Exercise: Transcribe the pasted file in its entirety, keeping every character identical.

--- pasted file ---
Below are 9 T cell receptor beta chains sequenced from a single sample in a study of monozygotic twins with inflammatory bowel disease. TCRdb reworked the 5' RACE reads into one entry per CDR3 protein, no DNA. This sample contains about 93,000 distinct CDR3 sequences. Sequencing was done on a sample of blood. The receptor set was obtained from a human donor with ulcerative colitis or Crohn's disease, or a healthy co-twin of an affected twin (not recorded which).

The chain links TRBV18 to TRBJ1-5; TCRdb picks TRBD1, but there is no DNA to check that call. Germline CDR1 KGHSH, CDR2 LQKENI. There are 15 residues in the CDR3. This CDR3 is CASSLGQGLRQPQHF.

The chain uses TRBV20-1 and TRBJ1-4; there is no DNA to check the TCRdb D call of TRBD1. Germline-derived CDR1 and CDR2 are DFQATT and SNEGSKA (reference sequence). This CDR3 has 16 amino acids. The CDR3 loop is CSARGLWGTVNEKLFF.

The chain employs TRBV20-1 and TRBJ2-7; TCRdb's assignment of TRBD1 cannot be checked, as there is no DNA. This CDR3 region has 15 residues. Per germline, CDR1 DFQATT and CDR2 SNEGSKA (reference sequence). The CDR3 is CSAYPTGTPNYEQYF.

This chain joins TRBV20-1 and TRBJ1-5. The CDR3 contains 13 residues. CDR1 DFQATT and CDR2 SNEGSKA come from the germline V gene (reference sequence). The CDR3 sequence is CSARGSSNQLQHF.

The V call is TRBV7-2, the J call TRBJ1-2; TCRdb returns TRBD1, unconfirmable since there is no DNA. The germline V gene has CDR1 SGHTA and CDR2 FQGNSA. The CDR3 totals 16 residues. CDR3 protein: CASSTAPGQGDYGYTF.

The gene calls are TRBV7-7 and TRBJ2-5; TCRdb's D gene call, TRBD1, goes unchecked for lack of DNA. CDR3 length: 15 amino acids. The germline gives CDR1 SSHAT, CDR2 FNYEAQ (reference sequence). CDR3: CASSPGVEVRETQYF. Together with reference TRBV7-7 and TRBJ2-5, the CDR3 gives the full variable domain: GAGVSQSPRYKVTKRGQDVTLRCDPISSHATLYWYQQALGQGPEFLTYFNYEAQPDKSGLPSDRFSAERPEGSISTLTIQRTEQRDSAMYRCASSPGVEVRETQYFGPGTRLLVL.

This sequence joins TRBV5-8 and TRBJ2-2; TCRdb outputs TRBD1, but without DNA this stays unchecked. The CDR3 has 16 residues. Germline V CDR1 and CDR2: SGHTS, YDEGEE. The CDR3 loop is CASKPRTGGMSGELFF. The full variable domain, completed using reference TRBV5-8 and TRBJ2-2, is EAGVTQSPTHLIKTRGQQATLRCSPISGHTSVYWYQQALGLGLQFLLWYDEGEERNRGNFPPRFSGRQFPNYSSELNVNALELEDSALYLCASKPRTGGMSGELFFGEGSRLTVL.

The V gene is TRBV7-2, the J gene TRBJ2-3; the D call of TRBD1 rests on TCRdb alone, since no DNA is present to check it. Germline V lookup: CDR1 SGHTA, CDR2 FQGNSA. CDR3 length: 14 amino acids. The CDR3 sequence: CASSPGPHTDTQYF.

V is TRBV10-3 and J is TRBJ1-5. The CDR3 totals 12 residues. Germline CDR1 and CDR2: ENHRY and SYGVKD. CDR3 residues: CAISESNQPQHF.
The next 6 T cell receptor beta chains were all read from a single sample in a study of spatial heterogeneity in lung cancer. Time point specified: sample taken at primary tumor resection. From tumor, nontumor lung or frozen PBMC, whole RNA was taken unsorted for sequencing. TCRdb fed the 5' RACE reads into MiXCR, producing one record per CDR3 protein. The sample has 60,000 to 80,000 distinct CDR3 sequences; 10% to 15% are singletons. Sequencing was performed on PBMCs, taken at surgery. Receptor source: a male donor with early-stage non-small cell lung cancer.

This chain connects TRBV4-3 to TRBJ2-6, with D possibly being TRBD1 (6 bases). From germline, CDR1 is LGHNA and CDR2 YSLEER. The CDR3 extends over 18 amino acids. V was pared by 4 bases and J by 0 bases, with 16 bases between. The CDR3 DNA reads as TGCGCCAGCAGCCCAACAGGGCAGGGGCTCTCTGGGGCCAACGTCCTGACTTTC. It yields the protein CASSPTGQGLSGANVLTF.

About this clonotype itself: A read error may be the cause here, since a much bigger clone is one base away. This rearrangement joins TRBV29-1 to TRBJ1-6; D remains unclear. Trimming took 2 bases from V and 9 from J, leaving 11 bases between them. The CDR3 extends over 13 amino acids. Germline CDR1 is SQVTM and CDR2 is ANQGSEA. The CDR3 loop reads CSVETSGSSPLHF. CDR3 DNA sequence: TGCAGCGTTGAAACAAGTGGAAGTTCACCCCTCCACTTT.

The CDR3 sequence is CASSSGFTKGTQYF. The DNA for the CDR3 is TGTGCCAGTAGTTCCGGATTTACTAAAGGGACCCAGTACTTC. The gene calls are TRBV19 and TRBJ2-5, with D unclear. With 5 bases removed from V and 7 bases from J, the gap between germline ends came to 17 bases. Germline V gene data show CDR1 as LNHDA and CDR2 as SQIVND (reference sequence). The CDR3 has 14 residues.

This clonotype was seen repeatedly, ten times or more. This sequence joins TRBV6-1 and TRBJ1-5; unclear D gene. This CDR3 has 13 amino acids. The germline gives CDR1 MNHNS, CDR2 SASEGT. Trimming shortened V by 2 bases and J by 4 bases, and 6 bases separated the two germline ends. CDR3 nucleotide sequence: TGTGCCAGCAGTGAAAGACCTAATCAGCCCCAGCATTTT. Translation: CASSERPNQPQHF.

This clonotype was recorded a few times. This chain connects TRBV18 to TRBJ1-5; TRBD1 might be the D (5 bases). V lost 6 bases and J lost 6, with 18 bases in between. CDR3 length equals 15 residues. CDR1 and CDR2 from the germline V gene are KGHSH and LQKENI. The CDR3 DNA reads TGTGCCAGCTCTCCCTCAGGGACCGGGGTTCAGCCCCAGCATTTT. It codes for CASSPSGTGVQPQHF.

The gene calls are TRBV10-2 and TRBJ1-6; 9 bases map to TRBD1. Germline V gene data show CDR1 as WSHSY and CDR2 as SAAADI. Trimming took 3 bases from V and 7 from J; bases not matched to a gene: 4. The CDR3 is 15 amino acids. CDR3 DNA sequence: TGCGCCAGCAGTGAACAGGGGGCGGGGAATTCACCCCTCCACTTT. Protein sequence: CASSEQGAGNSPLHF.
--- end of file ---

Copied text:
Below are 9 T cell receptor beta chains sequenced from a single sample in a study of monozygotic twins with inflammatory bowel disease. TCRdb reworked the 5' RACE reads into one entry per CDR3 protein, no DNA. This sample contains about 93,000 distinct CDR3 sequences. Sequencing was done on a sample of blood. The receptor set was obtained from a human donor with ulcerative colitis or Crohn's disease, or a healthy co-twin of an affected twin (not recorded which).

The chain links TRBV18 to TRBJ1-5; TCRdb picks TRBD1, but there is no DNA to check that call. Germline CDR1 KGHSH, CDR2 LQKENI. There are 15 residues in the CDR3. This CDR3 is CASSLGQGLRQPQHF.

The chain uses TRBV20-1 and TRBJ1-4; there is no DNA to check the TCRdb D call of TRBD1. Germline-derived CDR1 and CDR2 are DFQATT and SNEGSKA (reference sequence). This CDR3 has 16 amino acids. The CDR3 loop is CSARGLWGTVNEKLFF.

The chain employs TRBV20-1 and TRBJ2-7; TCRdb's assignment of TRBD1 cannot be checked, as there is no DNA. This CDR3 region has 15 residues. Per germline, CDR1 DFQATT and CDR2 SNEGSKA (reference sequence). The CDR3 is CSAYPTGTPNYEQYF.

This chain joins TRBV20-1 and TRBJ1-5. The CDR3 contains 13 residues. CDR1 DFQATT and CDR2 SNEGSKA come from the germline V gene (reference sequence). The CDR3 sequence is CSARGSSNQLQHF.

The V call is TRBV7-2, the J call TRBJ1-2; TCRdb returns TRBD1, unconfirmable since there is no DNA. The germline V gene has CDR1 SGHTA and CDR2 FQGNSA. The CDR3 totals 16 residues. CDR3 protein: CASSTAPGQGDYGYTF.

The gene calls are TRBV7-7 and TRBJ2-5; TCRdb's D gene call, TRBD1, goes unchecked for lack of DNA. CDR3 length: 15 amino acids. The germline gives CDR1 SSHAT, CDR2 FNYEAQ (reference sequence). CDR3: CASSPGVEVRETQYF. Together with reference TRBV7-7 and TRBJ2-5, the CDR3 gives the full variable domain: GAGVSQSPRYKVTKRGQDVTLRCDPISSHATLYWYQQALGQGPEFLTYFNYEAQPDKSGLPSDRFSAERPEGSISTLTIQRTEQRDSAMYRCASSPGVEVRETQYFGPGTRLLVL.

This sequence joins TRBV5-8 and TRBJ2-2; TCRdb outputs TRBD1, but without DNA this stays unchecked. The CDR3 has 16 residues. Germline V CDR1 and CDR2: SGHTS, YDEGEE. The CDR3 loop is CASKPRTGGMSGELFF. The full variable domain, completed using reference TRBV5-8 and TRBJ2-2, is EAGVTQSPTHLIKTRGQQATLRCSPISGHTSVYWYQQALGLGLQFLLWYDEGEERNRGNFPPRFSGRQFPNYSSELNVNALELEDSALYLCASKPRTGGMSGELFFGEGSRLTVL.

The V gene is TRBV7-2, the J gene TRBJ2-3; the D call of TRBD1 rests on TCRdb alone, since no DNA is present to check it. Germline V lookup: CDR1 SGHTA, CDR2 FQGNSA. CDR3 length: 14 amino acids. The CDR3 sequence: CASSPGPHTDTQYF.

V is TRBV10-3 and J is TRBJ1-5. The CDR3 totals 12 residues. Germline CDR1 and CDR2: ENHRY and SYGVKD. CDR3 residues: CAISESNQPQHF.
The next 6 T cell receptor beta chains were all read from a single sample in a study of spatial heterogeneity in lung cancer. Time point specified: sample taken at primary tumor resection. From tumor, nontumor lung or frozen PBMC, whole RNA was taken unsorted for sequencing. TCRdb fed the 5' RACE reads into MiXCR, producing one record per CDR3 protein. The sample has 60,000 to 80,000 distinct CDR3 sequences; 10% to 15% are singletons. Sequencing was performed on PBMCs, taken at surgery. Receptor source: a male donor with early-stage non-small cell lung cancer.

This chain connects TRBV4-3 to TRBJ2-6, with D possibly being TRBD1 (6 bases). From germline, CDR1 is LGHNA and CDR2 YSLEER. The CDR3 extends over 18 amino acids. V was pared by 4 bases and J by 0 bases, with 16 bases between. The CDR3 DNA reads as TGCGCCAGCAGCCCAACAGGGCAGGGGCTCTCTGGGGCCAACGTCCTGACTTTC. It yields the protein CASSPTGQGLSGANVLTF.

About this clonotype itself: A read error may be the cause here, since a much bigger clone is one base away. This rearrangement joins TRBV29-1 to TRBJ1-6; D remains unclear. Trimming took 2 bases from V and 9 from J, leaving 11 bases between them. The CDR3 extends over 13 amino acids. Germline CDR1 is SQVTM and CDR2 is ANQGSEA. The CDR3 loop reads CSVETSGSSPLHF. CDR3 DNA sequence: TGCAGCGTTGAAACAAGTGGAAGTTCACCCCTCCACTTT.

The CDR3 sequence is CASSSGFTKGTQYF. The DNA for the CDR3 is TGTGCCAGTAGTTCCGGATTTACTAAAGGGACCCAGTACTTC. The gene calls are TRBV19 and TRBJ2-5, with D unclear. With 5 bases removed from V and 7 bases from J, the gap between germline ends came to 17 bases. Germline V gene data show CDR1 as LNHDA and CDR2 as SQIVND (reference sequence). The CDR3 has 14 residues.

This clonotype was seen repeatedly, ten times or more. This sequence joins TRBV6-1 and TRBJ1-5; unclear D gene. This CDR3 has 13 amino acids. The germline gives CDR1 MNHNS, CDR2 SASEGT. Trimming shortened V by 2 bases and J by 4 bases, and 6 bases separated the two germline ends. CDR3 nucleotide sequence: TGTGCCAGCAGTGAAAGACCTAATCAGCCCCAGCATTTT. Translation: CASSERPNQPQHF.

This clonotype was recorded a few times. This chain connects TRBV18 to TRBJ1-5; TRBD1 might be the D (5 bases). V lost 6 bases and J lost 6, with 18 bases in between. CDR3 length equals 15 residues. CDR1 and CDR2 from the germline V gene are KGHSH and LQKENI. The CDR3 DNA reads TGTGCCAGCTCTCCCTCAGGGACCGGGGTTCAGCCCCAGCATTTT. It codes for CASSPSGTGVQPQHF.

The gene calls are TRBV10-2 and TRBJ1-6; 9 bases map to TRBD1. Germline V gene data show CDR1 as WSHSY and CDR2 as SAAADI. Trimming took 3 bases from V and 7 from J; bases not matched to a gene: 4. The CDR3 is 15 amino acids. CDR3 DNA sequence: TGCGCCAGCAGTGAACAGGGGGCGGGGAATTCACCCCTCCACTTT. Protein sequence: CASSEQGAGNSPLHF.